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'There Was Something That Took Over In Me': Etan Patz Murder Suspect's Confession Shown To Jury

AP

Feb. 11 2015, Published 2:34 p.m. ET

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Etan Patz's accused killer Pedro Hernandez described how he kidnapped and murdered the 6-year-old in a taped 2012 confession, in a video played in his trial Wednesday.

As RadarOnline.com previously reported, Hernandez, 54, admitted to killing the child -- who was last seen walking to a bus stop in 1979 -- on May 24, 2012, but has since pleaded not guilty to the murder in his trial in Manhattan.

The confession was played on a flat-screen TV; jurors took notes as they watched the tape of Hernandez explaining to investigators how he lured the boy into a bodega basement. Patz's father Stan Patz sister Shira were also in the courtroom, wearing emotionless expressions.

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"I asked him if he wanted something to drink, a soda or something, and he said, 'Yeah,' and I told him to come down to the basement with me," Hernandez told Manhattan Assistant District Attorney Armand Durastanti in the recording.

Watch the video on RadarOnline.com

Hernandez, a Maple Shade, New Jersey native, graphically described the process in which he killed the child.

"When he went in front of me I grabbed his neck and I started to choke him -- I was nervous -- his legs were jerking," Hernandez said on the tape, gesturing with his hands. "When I choked him I tried to let go but my body was shaking and jumping at the same time.

"I wanted to just let him go but there was something that took over in me, and I squeezed him more and more and then he went like this," Hernandez said, drooping his head to illustrate limpness. "He didn't say nothing to me, even when I was choking him. He didn't kick. He didn't do nothing. He just kind of stood there, and I just felt bad what I did."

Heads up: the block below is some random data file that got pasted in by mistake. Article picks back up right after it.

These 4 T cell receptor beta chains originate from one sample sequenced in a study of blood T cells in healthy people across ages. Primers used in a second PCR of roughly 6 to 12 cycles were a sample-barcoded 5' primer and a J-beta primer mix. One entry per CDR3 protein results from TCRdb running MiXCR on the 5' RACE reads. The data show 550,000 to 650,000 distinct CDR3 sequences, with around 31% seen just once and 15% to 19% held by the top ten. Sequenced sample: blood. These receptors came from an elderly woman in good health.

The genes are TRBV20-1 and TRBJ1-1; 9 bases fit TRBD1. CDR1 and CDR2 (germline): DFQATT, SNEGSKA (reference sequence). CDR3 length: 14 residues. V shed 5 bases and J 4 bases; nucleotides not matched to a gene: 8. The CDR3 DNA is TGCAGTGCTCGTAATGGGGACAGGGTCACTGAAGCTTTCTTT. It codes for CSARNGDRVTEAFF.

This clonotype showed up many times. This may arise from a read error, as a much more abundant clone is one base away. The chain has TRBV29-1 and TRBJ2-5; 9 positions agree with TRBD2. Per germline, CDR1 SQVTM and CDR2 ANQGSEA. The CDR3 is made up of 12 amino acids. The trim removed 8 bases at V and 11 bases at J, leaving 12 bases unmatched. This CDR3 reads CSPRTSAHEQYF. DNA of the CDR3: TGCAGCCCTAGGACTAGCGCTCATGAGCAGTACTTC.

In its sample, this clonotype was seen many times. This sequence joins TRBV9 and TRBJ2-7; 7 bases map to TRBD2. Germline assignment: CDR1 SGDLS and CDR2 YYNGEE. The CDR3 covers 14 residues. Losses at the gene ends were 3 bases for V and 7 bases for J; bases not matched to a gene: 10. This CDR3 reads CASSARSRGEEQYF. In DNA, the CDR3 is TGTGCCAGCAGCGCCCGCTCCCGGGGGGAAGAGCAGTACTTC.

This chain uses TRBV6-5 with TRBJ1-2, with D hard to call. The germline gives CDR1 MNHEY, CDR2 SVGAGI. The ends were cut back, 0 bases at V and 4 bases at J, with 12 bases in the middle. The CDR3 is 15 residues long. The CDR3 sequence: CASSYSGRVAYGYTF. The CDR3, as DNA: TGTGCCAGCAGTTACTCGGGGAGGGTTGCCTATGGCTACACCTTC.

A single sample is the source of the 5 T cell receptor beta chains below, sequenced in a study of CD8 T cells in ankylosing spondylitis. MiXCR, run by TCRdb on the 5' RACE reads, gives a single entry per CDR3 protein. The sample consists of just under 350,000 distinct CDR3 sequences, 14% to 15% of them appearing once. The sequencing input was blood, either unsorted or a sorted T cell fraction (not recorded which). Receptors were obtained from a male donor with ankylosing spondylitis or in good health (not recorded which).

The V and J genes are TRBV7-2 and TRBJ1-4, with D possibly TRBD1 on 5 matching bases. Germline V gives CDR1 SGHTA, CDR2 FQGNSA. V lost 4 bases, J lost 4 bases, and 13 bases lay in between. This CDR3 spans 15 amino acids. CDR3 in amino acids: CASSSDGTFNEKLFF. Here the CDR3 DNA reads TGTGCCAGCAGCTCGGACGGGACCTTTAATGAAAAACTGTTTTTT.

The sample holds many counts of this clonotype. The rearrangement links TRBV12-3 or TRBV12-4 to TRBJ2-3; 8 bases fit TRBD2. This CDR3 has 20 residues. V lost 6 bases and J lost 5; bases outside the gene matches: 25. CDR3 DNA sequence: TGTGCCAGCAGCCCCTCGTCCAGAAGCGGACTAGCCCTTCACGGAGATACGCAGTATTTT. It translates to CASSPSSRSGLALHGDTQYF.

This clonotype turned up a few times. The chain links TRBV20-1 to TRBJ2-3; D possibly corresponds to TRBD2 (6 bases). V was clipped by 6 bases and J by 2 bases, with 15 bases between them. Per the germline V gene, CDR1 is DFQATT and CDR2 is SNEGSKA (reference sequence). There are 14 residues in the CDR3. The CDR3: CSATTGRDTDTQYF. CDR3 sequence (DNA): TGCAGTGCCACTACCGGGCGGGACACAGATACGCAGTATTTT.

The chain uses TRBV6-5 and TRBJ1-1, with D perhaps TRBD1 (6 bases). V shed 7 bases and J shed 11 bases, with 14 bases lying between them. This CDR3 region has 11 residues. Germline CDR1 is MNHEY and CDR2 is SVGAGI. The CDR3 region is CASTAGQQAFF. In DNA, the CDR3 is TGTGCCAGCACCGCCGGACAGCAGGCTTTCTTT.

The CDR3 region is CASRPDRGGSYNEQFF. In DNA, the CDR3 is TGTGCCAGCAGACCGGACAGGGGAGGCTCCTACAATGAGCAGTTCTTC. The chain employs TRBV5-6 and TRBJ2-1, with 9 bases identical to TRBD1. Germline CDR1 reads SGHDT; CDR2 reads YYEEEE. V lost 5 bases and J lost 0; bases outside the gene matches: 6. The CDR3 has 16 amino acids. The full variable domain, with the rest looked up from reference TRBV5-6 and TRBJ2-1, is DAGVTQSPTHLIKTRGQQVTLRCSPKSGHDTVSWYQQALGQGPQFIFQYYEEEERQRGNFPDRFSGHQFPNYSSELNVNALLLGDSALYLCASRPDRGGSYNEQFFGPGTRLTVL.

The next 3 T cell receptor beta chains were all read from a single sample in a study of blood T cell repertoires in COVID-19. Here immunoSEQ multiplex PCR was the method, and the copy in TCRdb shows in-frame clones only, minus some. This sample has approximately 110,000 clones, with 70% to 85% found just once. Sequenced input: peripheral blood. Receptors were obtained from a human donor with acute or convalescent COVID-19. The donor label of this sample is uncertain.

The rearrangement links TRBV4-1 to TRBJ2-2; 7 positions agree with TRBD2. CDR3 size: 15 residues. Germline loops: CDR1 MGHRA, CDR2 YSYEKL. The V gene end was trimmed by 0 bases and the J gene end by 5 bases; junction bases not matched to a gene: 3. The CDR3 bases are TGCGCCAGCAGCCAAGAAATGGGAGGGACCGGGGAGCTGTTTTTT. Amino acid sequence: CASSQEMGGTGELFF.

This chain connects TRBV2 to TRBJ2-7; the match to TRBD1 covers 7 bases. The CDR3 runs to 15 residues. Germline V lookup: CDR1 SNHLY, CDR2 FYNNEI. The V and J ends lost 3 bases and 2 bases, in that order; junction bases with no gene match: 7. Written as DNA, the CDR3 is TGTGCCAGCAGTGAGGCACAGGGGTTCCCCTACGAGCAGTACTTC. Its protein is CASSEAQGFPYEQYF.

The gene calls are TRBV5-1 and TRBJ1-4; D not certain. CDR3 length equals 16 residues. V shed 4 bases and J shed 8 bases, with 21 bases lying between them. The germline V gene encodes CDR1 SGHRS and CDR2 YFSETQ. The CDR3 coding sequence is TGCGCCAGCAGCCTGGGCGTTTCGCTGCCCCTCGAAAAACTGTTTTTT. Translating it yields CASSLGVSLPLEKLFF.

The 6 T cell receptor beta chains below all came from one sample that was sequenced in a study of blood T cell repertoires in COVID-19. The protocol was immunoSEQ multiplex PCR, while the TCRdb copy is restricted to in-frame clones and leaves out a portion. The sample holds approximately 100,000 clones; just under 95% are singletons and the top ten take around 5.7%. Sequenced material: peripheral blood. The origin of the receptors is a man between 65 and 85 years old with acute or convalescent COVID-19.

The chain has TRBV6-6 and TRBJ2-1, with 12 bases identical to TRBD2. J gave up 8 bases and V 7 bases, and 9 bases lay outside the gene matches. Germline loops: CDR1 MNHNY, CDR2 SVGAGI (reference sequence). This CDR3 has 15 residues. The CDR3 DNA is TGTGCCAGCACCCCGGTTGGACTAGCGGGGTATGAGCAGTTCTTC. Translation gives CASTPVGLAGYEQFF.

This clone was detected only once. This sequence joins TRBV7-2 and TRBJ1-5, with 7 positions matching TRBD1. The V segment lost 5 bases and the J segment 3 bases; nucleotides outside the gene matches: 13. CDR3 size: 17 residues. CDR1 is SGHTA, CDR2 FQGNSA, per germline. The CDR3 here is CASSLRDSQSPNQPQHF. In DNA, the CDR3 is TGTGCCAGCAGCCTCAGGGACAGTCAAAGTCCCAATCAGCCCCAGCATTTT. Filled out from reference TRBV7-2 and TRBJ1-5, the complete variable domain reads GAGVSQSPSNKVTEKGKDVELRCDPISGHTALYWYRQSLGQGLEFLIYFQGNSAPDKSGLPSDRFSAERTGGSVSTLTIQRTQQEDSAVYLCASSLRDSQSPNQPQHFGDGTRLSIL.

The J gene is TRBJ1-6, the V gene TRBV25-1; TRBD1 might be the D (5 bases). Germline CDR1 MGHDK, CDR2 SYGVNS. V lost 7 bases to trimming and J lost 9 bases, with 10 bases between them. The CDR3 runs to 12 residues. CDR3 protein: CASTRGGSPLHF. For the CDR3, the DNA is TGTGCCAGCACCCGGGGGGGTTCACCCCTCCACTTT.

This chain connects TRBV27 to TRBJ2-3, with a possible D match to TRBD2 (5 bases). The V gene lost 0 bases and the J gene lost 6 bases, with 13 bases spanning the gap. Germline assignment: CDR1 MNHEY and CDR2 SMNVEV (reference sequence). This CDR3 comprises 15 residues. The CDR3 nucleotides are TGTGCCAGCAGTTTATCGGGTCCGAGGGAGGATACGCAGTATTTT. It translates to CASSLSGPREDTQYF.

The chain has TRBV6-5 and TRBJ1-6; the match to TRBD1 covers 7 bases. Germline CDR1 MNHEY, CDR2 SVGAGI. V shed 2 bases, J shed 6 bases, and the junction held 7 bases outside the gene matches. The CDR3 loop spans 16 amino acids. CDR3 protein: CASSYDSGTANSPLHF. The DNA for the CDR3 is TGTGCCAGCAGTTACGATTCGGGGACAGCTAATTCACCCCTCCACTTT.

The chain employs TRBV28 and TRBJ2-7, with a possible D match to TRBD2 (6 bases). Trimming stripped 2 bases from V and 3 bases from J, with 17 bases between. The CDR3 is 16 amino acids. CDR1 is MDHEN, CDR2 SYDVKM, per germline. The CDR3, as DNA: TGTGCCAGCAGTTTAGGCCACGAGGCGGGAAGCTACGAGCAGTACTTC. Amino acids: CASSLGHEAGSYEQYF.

Patz was "still gasping" toward the end of the attack, at which point Hernandez said he put the child's near-lifeless body into a plastic bag, tied it up and stored it in a cardboard box.

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Hernandez said he killed the child because he figured "that if he was alive he could put me away."

Hernandez took the box containing the child, he claimed, to a now-shuttered bodega at the corner of West Broadway and Prince Street and abandoned it near an alleyway.

When prosecutors asked Hernandez what he was thinking about during the abduction, Hernandez replied "it was just like something snapped in me."

In the chilling conversation, Hernandez only welled up with emotion when speaking about his purportedly-abusive childhood at the hands of his father.

"He used to beat us with the horse's whip, you know, the leather one, and he used to beat us with a belt buckle until we bled," he said.

Hernandez's attorney Harvey Fishbein says that their client is mentally ill, not very bright, and that the confession was coerced by prosecutors. The conversation came about after his brother-in-law tipped off authorities to past confessions he'd made to killing. They also point to Jose Ramos, a convicted pedophile from Pennsylvania who's been tied to the crime in the past.

Patz's body has never been recovered, and no physical evidence ties Hernandez to the crime. Two more videos of Hernandez confessing are expected to be shown to jurors.

Patz's disappearance partially brought about the practice of placing the images of missing children on milk cartons. National Missing Children's Day was placed on May 25, the day Patz disappeared, in his honor.

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